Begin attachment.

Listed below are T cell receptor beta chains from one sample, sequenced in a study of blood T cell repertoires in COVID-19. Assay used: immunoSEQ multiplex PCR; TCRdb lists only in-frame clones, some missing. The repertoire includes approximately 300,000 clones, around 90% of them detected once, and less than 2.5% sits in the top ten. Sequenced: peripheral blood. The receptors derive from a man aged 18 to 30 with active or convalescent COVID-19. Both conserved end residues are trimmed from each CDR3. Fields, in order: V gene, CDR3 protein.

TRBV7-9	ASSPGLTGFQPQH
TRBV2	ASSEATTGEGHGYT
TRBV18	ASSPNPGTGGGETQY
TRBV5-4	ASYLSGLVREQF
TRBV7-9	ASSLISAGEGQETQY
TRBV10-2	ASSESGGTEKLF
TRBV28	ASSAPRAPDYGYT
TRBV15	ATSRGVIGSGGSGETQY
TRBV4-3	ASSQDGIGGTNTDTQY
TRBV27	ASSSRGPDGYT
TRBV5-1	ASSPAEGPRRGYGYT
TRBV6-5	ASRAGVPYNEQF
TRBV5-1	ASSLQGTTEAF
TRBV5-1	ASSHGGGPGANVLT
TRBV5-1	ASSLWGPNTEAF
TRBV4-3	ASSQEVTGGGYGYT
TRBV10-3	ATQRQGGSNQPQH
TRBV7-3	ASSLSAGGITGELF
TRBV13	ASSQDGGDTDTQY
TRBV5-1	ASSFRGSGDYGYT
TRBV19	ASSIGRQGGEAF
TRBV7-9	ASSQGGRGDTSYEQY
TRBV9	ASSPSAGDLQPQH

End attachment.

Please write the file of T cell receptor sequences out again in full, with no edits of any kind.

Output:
Listed below are T cell receptor beta chains from one sample, sequenced in a study of blood T cell repertoires in COVID-19. Assay used: immunoSEQ multiplex PCR; TCRdb lists only in-frame clones, some missing. The repertoire includes approximately 300,000 clones, around 90% of them detected once, and less than 2.5% sits in the top ten. Sequenced: peripheral blood. The receptors derive from a man aged 18 to 30 with active or convalescent COVID-19. Both conserved end residues are trimmed from each CDR3. Fields, in order: V gene, CDR3 protein.

TRBV7-9	ASSPGLTGFQPQH
TRBV2	ASSEATTGEGHGYT
TRBV18	ASSPNPGTGGGETQY
TRBV5-4	ASYLSGLVREQF
TRBV7-9	ASSLISAGEGQETQY
TRBV10-2	ASSESGGTEKLF
TRBV28	ASSAPRAPDYGYT
TRBV15	ATSRGVIGSGGSGETQY
TRBV4-3	ASSQDGIGGTNTDTQY
TRBV27	ASSSRGPDGYT
TRBV5-1	ASSPAEGPRRGYGYT
TRBV6-5	ASRAGVPYNEQF
TRBV5-1	ASSLQGTTEAF
TRBV5-1	ASSHGGGPGANVLT
TRBV5-1	ASSLWGPNTEAF
TRBV4-3	ASSQEVTGGGYGYT
TRBV10-3	ATQRQGGSNQPQH
TRBV7-3	ASSLSAGGITGELF
TRBV13	ASSQDGGDTDTQY
TRBV5-1	ASSFRGSGDYGYT
TRBV19	ASSIGRQGGEAF
TRBV7-9	ASSQGGRGDTSYEQY
TRBV9	ASSPSAGDLQPQH